For a long time I’ve always thought it would be cute to have a go-to crochet pattern for little baby sweater shrug to go with all the adorable sleeveless dresses I see and always want to buy. (Honestly, I never was a fan of the sleeveless look for babies because I thought it would make them too cold, so maybe that was where my original desire came from!)
And then the other day, as Haley, Annie and I were out having lunch, which happened to be right next door to a baby clothes store, what was in the window but an adorable gingham dress! A crochet baby sweater shrug must be made for it! I immediately thought to myself. We popped into the store and bought it right away.
Now, you might be saying what is the big deal about gingham? Especially if you are just popping over from Pinterest and don’t follow me on Instagram or Facebook. Not to worry! I’ll show you why I love gingham:
Last year I was brainstorming around for a new blanket idea and really wanted to make a gingham look blanket. I started with learning how to carry yarn through my work with a checkerboard blanket pattern. Which then eventually led me to use three colors and turning it into gingham check. I’ve loved it ever since and have made eight gingham blankets. All the patterns are here on my site, just click the highlighted words and you can choose which you’d like to make yourself if you happen to love that look too!
So back to the baby sweater though. I have used this stitch before in a light pink gingham blanket and have a video clip demonstrating how to make the double crochet two together cluster stitch (DC2TOG) if you need a refresher on how it is worked:
Here are the stitches explained that are used in this sweater:
A DC2TOG is made by combining two DC together into a cluster. Yarn over, (YO) insert your hook into the designated stitch, YO and pull through. YO and pull through the first two loops on your hook and stop. YO and insert your hook into the exact same stitch, YO and pull through. YO and pull through the first two loops again, then YO and pull through all three loops remaining on your hook. The stitch is completed.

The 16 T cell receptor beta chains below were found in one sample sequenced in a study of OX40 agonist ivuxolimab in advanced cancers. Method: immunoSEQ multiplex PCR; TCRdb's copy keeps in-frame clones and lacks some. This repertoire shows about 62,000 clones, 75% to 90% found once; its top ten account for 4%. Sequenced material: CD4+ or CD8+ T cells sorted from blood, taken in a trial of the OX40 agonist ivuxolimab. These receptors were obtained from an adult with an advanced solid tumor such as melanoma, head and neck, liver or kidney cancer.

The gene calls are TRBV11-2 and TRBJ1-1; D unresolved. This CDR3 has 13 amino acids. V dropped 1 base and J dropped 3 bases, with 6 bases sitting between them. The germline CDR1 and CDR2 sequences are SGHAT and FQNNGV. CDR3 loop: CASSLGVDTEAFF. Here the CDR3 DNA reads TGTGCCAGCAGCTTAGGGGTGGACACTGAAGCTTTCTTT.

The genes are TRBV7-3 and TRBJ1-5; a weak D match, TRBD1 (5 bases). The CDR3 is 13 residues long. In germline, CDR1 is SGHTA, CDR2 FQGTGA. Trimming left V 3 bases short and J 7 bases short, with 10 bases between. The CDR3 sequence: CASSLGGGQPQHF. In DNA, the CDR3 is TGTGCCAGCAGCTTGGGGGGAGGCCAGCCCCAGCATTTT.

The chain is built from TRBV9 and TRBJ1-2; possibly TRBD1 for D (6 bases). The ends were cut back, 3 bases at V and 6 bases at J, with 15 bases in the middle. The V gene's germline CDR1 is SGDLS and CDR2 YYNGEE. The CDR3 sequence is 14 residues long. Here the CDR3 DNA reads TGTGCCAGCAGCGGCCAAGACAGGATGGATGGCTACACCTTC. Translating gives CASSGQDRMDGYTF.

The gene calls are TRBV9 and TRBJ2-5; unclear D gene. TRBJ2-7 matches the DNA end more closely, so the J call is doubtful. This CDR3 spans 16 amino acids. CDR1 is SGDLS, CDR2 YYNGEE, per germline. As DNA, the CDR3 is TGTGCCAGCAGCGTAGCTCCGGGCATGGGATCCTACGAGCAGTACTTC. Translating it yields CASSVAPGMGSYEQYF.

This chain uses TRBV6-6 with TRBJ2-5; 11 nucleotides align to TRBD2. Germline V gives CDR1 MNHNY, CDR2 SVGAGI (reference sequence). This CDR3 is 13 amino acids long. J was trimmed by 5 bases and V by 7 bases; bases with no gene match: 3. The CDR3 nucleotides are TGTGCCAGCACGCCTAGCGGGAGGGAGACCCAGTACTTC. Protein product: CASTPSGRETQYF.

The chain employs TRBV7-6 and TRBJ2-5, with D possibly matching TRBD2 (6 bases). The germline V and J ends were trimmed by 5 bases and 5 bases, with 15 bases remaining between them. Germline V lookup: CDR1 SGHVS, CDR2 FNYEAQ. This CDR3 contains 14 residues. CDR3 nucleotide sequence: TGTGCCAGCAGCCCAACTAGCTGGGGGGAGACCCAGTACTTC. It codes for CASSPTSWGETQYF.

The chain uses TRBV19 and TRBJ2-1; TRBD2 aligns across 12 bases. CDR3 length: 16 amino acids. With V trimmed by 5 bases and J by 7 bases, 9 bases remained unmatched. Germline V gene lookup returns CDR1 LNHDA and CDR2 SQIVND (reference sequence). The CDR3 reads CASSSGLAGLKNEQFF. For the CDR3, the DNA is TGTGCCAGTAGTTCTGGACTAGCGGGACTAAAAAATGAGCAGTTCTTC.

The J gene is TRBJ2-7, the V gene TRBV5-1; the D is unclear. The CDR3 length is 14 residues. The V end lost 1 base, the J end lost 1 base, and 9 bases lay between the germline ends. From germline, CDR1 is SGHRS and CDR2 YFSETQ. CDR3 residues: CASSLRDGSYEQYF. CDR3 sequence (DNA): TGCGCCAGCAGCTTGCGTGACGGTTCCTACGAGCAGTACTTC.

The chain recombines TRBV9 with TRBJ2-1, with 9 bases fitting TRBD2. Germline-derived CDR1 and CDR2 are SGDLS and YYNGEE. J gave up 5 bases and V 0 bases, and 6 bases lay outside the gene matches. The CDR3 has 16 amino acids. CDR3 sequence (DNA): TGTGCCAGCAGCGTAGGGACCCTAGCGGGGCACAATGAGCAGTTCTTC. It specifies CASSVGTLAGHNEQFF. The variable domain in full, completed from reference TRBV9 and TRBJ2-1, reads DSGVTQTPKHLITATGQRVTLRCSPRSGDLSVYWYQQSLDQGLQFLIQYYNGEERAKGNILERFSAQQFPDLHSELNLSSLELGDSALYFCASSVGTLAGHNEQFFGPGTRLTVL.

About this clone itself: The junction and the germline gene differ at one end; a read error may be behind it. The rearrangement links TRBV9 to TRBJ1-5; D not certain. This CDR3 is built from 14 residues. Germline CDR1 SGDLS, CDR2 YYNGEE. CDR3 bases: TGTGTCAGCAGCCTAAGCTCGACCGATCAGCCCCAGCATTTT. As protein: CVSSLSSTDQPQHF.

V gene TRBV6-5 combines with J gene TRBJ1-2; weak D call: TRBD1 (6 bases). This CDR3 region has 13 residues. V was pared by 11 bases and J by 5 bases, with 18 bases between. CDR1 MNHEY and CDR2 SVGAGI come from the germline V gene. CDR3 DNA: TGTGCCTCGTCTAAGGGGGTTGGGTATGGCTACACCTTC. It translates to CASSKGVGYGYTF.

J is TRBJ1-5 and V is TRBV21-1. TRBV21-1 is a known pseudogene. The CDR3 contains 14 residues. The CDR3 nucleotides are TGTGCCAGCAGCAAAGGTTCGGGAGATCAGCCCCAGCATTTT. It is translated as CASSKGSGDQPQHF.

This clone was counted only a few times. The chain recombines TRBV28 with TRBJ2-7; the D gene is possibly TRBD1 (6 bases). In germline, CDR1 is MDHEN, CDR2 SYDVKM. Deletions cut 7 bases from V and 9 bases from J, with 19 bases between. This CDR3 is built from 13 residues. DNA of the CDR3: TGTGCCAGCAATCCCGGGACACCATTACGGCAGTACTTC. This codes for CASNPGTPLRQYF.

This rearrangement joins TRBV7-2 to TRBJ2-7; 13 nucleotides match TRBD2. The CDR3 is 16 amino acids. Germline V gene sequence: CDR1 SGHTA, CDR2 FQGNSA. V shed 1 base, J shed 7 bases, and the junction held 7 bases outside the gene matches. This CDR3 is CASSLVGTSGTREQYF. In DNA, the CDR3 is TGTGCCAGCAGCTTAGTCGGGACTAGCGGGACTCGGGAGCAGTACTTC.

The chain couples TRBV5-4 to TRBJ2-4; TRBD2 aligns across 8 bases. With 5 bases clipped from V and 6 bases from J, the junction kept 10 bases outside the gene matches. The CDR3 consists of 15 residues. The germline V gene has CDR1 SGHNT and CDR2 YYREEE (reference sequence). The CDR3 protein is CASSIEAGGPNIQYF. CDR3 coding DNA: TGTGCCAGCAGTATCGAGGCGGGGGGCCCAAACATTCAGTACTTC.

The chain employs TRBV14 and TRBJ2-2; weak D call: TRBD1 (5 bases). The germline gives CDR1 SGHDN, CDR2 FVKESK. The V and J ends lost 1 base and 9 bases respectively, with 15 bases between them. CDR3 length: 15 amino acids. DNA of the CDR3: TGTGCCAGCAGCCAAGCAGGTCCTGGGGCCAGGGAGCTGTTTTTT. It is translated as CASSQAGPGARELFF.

A single crochet (SC) stitch is made by inserting your hook directly into the designated stitch, YO and pull through, YO and pull through all loops on the hook.
A half double crochet (HDC) stitch is made by YO and inserting your hook into the designated stitch, YO and pull through, YO and pull through all loops on the hook.
Size 12 month -to 18 month old.
For the sweater pictured, I used a size 4 weight yarn by Loops and Thread. I bought at Michael’s and it was an acrylic, nylon and lycra type blend of yarn. (I bought it for the color.) It turned out too stretchy and boxy and thick so I made another in “I Love This Cotton” by Hobby Lobby and it still is a 4 weight yarn, but the drape was much better even though it was a whiter white than I wanted. (This is always my biggest problem in crochet, finding the right color of yarn, same for you?)
Whatever size 4 weight yarn you choose, you’ll need about 200 yards.
I used an “I” size hook for the cotton, a K for the nylon/acrylic. I’m going to leave it up to you what size hook to choose, because from experience, most people use different yarn than I did anyway. So use the hook you need to go with the yarn you choose. (Just do a practice swatch to make sure the yarn isn’t curling up on you, that’s a sign it’s too tight and you need to go up a hook size.)